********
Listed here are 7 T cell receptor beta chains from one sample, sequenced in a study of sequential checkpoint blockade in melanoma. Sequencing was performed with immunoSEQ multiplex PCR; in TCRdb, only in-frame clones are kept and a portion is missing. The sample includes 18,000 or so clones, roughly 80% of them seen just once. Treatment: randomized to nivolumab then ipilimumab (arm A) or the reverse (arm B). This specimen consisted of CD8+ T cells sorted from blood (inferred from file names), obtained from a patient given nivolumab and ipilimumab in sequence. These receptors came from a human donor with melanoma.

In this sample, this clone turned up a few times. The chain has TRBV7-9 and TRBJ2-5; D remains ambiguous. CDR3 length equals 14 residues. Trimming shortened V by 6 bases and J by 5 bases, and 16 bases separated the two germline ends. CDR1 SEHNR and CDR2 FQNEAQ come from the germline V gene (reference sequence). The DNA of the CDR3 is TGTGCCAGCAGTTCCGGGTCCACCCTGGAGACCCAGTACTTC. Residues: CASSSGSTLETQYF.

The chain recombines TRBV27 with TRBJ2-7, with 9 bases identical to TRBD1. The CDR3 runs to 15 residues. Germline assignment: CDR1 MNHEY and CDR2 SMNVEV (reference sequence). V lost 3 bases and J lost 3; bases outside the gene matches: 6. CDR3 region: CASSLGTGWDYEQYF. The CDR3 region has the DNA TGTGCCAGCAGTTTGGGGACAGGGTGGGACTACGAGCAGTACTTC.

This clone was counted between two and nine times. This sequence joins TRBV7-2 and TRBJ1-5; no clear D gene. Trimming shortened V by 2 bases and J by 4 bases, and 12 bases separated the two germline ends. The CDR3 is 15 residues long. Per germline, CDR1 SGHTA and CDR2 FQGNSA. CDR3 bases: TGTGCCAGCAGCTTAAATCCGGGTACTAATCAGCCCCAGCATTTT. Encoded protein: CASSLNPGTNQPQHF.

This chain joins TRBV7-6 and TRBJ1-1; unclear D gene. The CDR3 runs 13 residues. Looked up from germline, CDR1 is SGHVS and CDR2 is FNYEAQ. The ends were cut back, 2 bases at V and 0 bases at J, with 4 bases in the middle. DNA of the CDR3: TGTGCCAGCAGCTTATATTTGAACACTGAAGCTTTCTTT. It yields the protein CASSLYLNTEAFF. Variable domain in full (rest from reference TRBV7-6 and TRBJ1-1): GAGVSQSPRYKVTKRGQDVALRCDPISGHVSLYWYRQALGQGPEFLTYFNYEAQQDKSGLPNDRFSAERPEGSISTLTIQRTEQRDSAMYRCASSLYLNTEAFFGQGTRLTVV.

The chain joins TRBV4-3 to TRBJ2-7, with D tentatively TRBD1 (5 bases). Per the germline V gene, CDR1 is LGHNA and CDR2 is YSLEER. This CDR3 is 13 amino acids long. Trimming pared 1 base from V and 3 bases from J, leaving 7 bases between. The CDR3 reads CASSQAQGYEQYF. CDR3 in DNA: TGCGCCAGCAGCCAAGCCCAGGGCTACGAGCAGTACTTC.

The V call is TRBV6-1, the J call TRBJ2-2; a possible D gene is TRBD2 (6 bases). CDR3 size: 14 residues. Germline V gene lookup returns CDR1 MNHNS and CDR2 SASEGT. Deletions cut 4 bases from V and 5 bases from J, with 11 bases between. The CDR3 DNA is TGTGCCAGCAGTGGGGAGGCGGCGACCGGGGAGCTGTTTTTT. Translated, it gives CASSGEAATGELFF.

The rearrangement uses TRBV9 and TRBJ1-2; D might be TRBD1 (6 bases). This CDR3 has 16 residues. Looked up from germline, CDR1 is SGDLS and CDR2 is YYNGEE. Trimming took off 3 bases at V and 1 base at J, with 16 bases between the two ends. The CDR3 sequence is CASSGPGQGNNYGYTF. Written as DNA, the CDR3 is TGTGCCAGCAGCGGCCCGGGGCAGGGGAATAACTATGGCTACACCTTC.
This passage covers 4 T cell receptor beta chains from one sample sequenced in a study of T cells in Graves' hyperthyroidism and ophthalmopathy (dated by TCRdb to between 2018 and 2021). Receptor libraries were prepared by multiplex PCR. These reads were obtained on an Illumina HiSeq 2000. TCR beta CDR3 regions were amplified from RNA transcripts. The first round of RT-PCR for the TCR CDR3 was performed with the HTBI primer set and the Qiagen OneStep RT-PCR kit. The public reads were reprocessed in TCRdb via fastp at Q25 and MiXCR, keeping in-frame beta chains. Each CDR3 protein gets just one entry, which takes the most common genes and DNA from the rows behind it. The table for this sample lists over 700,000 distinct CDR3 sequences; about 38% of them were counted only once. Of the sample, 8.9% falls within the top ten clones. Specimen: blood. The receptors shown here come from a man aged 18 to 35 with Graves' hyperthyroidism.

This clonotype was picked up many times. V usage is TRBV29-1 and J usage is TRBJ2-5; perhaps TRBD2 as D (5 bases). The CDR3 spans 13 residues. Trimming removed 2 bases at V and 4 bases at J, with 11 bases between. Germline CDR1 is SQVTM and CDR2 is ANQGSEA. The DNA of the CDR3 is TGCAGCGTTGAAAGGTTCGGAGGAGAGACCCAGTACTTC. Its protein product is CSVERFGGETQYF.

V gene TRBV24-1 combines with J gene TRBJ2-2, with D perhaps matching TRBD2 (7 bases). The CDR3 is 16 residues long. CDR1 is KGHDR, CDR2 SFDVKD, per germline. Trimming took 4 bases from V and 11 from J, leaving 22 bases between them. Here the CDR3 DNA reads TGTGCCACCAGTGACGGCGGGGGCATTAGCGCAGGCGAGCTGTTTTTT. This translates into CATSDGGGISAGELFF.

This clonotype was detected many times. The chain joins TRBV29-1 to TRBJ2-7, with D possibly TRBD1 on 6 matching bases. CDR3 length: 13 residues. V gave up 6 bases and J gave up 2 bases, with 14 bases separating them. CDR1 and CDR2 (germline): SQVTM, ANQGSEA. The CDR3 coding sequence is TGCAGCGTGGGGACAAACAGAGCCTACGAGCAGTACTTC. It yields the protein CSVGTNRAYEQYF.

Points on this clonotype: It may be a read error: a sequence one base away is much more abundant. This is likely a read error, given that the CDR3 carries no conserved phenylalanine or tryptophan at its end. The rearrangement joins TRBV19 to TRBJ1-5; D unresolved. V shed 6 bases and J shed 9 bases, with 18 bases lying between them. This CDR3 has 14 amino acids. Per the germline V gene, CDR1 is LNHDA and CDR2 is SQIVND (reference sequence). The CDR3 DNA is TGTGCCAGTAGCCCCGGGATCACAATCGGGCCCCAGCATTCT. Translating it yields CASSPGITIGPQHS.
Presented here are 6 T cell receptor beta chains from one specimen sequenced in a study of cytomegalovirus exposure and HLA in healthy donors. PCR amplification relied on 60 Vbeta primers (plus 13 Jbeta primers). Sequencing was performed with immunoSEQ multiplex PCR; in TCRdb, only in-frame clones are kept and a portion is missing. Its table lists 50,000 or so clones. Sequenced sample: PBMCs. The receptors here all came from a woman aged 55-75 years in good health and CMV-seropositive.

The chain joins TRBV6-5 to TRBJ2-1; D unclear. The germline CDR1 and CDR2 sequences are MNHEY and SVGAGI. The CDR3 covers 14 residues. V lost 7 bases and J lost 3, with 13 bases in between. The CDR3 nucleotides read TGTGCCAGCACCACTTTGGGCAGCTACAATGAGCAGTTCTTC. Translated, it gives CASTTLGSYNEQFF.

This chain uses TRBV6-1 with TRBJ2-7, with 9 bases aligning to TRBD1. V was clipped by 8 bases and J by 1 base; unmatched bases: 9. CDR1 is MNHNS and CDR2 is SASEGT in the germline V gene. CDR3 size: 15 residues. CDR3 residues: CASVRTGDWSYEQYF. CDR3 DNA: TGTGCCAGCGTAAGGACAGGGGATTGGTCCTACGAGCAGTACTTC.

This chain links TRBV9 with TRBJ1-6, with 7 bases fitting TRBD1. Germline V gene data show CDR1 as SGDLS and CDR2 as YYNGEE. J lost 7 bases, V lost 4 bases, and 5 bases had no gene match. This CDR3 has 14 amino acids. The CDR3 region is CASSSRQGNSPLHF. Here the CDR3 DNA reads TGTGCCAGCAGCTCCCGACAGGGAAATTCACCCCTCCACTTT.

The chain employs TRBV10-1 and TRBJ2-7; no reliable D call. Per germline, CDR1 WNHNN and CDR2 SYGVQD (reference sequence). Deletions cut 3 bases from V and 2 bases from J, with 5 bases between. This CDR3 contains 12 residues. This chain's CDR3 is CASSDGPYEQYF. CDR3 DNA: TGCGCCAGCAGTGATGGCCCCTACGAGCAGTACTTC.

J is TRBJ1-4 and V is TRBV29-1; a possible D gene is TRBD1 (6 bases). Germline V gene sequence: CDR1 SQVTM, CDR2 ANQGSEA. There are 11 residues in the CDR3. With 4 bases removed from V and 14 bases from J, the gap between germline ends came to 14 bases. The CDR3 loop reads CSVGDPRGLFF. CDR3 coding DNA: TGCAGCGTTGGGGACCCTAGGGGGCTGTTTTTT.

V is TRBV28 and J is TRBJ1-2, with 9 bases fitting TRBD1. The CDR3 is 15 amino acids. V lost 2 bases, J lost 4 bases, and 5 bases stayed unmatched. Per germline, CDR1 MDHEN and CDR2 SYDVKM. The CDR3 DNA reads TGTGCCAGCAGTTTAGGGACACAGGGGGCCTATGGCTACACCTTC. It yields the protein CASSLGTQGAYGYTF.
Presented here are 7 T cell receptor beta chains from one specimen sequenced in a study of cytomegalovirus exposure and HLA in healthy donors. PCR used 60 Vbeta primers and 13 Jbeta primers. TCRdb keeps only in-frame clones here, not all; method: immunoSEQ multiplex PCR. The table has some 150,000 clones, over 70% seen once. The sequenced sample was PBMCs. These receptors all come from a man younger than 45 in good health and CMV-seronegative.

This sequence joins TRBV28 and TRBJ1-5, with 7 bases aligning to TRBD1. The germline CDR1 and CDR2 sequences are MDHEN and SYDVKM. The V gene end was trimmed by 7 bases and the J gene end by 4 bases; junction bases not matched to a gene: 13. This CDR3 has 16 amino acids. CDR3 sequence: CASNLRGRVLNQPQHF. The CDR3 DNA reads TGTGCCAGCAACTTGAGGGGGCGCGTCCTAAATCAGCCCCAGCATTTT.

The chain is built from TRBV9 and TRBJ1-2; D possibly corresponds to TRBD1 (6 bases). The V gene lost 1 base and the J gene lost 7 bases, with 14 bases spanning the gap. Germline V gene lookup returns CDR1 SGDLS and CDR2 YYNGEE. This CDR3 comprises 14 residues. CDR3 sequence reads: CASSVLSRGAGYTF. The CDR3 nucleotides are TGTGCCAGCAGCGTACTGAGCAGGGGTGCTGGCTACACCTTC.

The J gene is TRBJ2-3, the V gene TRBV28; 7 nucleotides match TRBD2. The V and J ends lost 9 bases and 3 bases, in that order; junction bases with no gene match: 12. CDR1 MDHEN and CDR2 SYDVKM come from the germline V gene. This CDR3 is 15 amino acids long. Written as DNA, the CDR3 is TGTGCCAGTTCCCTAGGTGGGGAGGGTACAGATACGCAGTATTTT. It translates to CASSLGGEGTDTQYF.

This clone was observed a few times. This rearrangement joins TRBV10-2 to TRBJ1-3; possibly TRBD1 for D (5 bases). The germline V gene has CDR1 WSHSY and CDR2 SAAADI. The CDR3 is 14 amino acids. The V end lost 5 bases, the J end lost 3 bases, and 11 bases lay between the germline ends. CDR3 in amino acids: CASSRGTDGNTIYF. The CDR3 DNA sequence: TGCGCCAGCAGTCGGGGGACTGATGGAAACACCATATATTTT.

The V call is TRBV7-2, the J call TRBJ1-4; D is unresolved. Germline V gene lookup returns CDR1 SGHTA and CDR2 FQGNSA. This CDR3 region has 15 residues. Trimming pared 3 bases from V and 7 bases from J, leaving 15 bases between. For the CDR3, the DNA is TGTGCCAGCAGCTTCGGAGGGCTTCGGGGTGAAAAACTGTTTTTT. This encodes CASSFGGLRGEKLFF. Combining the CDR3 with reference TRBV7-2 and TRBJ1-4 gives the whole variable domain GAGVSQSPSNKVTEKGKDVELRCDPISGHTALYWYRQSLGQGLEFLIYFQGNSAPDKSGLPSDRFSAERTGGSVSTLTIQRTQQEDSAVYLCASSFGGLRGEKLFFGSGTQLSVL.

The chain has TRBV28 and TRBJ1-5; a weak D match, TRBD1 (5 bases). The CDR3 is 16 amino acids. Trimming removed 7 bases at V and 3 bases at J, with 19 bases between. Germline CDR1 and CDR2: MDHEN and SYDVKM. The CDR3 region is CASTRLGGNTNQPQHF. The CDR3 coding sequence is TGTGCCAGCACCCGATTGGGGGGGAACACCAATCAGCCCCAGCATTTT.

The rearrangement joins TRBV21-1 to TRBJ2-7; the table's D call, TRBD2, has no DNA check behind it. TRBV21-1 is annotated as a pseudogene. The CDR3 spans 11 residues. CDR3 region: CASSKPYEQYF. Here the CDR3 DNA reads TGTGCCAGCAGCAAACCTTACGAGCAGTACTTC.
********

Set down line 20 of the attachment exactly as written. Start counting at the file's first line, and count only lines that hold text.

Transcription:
V is TRBV28 and J is TRBJ1-2, with 9 bases fitting TRBD1. The CDR3 is 15 amino acids. V lost 2 bases, J lost 4 bases, and 5 bases stayed unmatched. Per germline, CDR1 MDHEN and CDR2 SYDVKM. The CDR3 DNA reads TGTGCCAGCAGTTTAGGGACACAGGGGGCCTATGGCTACACCTTC. It yields the protein CASSLGTQGAYGYTF.